Grief knits the album together, but I found the erotic instances the most exciting, particularly 'Show Me Everything'. Tight percussion, strip tease bassline, faintly sleazy organ notes and charged, ambivalent desire, glazed with numbness ("latex on my fingertips, we touch through glass, we feel nothing") but wanting and hoping ("We could take those stones, we could build something") to feel everything.

Saturday, 11 February 2012

I wake up, eyes to the sun

I guested on the Guardian Music podcast this week, and talked about Georgia-based Rough Trade quartet Alabama Shakes, ex punkband kids playing a noisy, joyful fusion of blues, rock, gospel and classic RnB. Its easy to imagine Brittany Howard's huge, gravelly vox filling a revival tent, but they came up covering AC/DC and Led Zep as much as Otis Redding and James Brown, and shun the 'soul revival' label in favour of straightforward RnR. I heard their wrenching live version of 'You Aint Alone' before anything else, and was struck by Brittany in the same way I remember feeling when I heard Millie Jackson's 'If Loving You Is Wrong' as a kid, overcome by the sheer force of the song's emotion, swept up in those tumultuous leaps from huge, frayed, stomping wails to desperately hushed, shivering from-the-gut whispers. 

Thursday, 2 February 2012

Dyke comix, from Second Wave counter-culture to the New 52

My Diva magazine feature on the herstory of lesbians in comics is out today. I'm not ashamed to say that writing it sent me a little crazy. Its such a niche branch of comics, with roots in Second Wave feminsim and late 60s underground counter-culture publishing, so all those early artists and volumes proved tricky to track down and draw out. The power of the lesbian phone tree came good, and I ended up e-talking with Mary Wings, Trina Robbins and Roberta Gregory, the real 70s matriarchs of dyke comix. Can you imagine emailing with women who were creating lesbian legacies in a pre-internet world? Seeing the PDF panels of 'Sandy Comes Out' in my inbox one chilly November morning was a BIG deal. I spent an obsessive amount of time drawing up timelines and cruising Amazon and Ebay, to moderately successful ends, for obscure issues, and spent a lot of cash padding out my collection with volumes I could ill-afford. I plan on pouring everything I've amassed into a bumper-sized zine at some point.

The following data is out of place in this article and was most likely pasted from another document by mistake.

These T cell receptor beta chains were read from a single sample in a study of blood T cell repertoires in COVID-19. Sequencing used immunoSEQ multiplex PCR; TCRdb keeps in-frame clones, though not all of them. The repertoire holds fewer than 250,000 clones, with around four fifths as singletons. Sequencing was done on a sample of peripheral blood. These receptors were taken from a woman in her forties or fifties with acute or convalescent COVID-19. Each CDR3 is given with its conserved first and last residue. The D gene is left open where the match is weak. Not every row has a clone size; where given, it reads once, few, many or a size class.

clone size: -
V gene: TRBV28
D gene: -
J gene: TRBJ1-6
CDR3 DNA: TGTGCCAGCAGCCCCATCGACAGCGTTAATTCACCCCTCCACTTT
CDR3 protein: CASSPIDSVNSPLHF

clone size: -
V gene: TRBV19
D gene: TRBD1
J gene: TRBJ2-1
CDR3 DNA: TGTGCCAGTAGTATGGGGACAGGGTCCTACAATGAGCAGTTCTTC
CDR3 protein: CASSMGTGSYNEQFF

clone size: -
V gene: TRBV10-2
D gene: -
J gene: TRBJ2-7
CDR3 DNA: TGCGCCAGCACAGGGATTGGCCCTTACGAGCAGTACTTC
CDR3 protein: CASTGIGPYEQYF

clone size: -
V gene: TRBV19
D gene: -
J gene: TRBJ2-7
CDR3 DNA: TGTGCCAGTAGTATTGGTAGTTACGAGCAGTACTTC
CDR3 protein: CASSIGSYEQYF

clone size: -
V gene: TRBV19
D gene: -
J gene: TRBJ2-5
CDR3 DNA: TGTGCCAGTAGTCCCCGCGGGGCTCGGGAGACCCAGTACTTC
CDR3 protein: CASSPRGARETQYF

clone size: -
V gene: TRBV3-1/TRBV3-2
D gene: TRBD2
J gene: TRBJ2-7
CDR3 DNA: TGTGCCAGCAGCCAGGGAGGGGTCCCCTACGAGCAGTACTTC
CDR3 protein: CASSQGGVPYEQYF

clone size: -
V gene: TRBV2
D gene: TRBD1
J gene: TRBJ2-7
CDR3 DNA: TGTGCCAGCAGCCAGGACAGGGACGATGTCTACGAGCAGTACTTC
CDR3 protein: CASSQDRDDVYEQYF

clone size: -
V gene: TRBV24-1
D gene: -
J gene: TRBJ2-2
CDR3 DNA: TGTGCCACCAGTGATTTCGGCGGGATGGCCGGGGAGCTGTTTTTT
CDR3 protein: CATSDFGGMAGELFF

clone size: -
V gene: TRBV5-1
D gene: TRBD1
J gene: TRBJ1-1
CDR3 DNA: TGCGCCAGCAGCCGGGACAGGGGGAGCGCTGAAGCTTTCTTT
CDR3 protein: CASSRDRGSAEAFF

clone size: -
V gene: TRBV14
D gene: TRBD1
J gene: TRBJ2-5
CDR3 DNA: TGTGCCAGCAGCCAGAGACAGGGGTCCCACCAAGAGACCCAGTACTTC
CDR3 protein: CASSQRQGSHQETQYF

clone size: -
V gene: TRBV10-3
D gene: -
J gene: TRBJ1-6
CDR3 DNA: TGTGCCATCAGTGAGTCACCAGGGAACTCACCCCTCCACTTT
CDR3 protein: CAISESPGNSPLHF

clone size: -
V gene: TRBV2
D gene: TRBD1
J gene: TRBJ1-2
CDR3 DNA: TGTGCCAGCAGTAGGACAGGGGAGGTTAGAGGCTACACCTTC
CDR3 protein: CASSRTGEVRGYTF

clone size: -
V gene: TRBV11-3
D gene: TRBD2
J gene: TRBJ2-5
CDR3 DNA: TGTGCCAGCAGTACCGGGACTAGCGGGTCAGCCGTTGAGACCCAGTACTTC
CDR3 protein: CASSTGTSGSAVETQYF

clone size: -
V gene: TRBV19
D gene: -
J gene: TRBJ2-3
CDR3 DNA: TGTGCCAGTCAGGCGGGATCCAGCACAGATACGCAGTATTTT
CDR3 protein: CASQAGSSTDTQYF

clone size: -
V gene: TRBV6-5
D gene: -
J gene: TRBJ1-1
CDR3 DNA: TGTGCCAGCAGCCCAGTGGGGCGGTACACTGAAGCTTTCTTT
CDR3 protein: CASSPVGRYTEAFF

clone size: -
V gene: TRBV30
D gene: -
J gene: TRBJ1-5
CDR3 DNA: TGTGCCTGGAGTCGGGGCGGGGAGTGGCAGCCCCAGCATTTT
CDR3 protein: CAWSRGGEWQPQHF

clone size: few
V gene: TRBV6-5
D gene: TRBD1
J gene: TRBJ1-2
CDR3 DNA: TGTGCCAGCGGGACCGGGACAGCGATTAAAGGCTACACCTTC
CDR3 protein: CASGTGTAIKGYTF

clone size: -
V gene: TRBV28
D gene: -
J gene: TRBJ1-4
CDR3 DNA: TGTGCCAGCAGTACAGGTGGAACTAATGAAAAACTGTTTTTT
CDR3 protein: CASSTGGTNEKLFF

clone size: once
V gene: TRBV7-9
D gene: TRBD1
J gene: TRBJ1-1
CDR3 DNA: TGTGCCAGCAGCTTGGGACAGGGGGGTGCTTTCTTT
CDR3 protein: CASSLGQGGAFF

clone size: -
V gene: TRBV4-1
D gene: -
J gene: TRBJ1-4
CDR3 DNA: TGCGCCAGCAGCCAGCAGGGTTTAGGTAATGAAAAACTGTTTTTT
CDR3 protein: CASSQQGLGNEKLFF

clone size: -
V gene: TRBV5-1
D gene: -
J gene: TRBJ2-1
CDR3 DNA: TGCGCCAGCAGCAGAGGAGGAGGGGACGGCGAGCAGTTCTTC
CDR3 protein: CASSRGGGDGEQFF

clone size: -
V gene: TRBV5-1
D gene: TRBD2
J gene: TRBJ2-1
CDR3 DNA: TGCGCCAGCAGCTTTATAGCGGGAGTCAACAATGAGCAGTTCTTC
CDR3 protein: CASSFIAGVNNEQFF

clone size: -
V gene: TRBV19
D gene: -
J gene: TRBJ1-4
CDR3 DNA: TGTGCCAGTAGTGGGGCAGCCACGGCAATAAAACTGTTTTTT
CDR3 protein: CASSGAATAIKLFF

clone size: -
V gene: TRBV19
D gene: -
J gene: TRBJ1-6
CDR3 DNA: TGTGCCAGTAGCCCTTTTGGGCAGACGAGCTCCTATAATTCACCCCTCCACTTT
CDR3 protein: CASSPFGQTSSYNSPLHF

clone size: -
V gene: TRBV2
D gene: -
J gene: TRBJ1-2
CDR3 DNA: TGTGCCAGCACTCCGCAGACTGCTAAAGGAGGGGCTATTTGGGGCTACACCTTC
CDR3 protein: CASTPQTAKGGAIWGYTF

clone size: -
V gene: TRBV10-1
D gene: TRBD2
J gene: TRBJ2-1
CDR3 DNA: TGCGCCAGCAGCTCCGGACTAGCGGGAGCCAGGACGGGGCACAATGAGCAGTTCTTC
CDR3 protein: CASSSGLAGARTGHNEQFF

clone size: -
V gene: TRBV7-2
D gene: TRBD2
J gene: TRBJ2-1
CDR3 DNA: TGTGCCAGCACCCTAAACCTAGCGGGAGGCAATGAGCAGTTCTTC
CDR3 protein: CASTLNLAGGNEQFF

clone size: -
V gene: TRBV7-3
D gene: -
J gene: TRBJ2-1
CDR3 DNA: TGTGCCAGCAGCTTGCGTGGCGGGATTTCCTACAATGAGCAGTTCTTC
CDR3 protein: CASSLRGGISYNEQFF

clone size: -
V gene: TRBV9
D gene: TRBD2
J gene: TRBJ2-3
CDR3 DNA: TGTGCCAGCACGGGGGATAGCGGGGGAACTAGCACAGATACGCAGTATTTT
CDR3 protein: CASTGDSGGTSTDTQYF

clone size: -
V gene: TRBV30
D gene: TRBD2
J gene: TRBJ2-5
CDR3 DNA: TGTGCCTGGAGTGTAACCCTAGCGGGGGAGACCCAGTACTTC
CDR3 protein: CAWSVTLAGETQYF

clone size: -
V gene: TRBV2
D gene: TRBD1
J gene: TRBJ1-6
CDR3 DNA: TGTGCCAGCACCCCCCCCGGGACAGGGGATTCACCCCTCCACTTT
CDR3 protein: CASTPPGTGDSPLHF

In the mean time, head to Queer Zine Archive Project to download a copy of Roberta Gregory's Dynamite Damsels. 

And because there appears to be a tag limit in Blogger: Wimmins Comix, Gay Comix, Tits N Clits, The 24 Group, Dianne DiMassa, Leanne Franson, Erica Smith, Girl Frenzy, Alison Bechdel, Erika Moen, Carrie McNinch, Arial Schrag, Michelle Tea, Laurenn McCubbin, the Hernandez Bros, Jennifer Camper, Nicole J Georges, Cristy C Road, Ross Campbell, Anne Elizabeth Moore, Gail Simone.